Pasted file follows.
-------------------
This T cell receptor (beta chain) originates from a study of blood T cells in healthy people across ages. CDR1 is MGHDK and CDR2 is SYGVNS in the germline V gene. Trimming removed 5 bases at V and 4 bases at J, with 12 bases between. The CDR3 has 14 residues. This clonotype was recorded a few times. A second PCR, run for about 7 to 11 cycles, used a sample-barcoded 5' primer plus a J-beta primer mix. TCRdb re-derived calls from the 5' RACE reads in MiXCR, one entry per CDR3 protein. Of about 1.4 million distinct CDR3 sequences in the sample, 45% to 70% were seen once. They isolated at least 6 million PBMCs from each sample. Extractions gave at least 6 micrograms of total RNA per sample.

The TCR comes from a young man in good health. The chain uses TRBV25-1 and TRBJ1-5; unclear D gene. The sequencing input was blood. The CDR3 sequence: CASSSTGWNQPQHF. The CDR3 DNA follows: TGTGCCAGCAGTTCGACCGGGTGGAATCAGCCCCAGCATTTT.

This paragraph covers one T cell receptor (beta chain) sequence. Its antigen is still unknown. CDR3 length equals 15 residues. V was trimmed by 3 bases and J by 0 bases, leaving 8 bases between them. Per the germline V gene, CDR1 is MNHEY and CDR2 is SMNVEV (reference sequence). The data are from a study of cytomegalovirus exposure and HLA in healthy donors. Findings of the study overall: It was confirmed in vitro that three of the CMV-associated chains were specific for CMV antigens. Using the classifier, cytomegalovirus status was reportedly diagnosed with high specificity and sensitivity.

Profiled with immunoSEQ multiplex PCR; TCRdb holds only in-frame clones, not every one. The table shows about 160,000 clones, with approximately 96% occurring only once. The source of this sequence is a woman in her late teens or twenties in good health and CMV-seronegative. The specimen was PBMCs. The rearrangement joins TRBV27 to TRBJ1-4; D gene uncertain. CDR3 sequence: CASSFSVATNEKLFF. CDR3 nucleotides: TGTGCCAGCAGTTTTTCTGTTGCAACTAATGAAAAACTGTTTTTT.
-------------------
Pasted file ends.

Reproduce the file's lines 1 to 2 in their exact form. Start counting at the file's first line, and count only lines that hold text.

This T cell receptor (beta chain) originates from a study of blood T cells in healthy people across ages. CDR1 is MGHDK and CDR2 is SYGVNS in the germline V gene. Trimming removed 5 bases at V and 4 bases at J, with 12 bases between. The CDR3 has 14 residues. This clonotype was recorded a few times. A second PCR, run for about 7 to 11 cycles, used a sample-barcoded 5' primer plus a J-beta primer mix. TCRdb re-derived calls from the 5' RACE reads in MiXCR, one entry per CDR3 protein. Of about 1.4 million distinct CDR3 sequences in the sample, 45% to 70% were seen once. They isolated at least 6 million PBMCs from each sample. Extractions gave at least 6 micrograms of total RNA per sample.

The TCR comes from a young man in good health. The chain uses TRBV25-1 and TRBJ1-5; unclear D gene. The sequencing input was blood. The CDR3 sequence: CASSSTGWNQPQHF. The CDR3 DNA follows: TGTGCCAGCAGTTCGACCGGGTGGAATCAGCCCCAGCATTTT.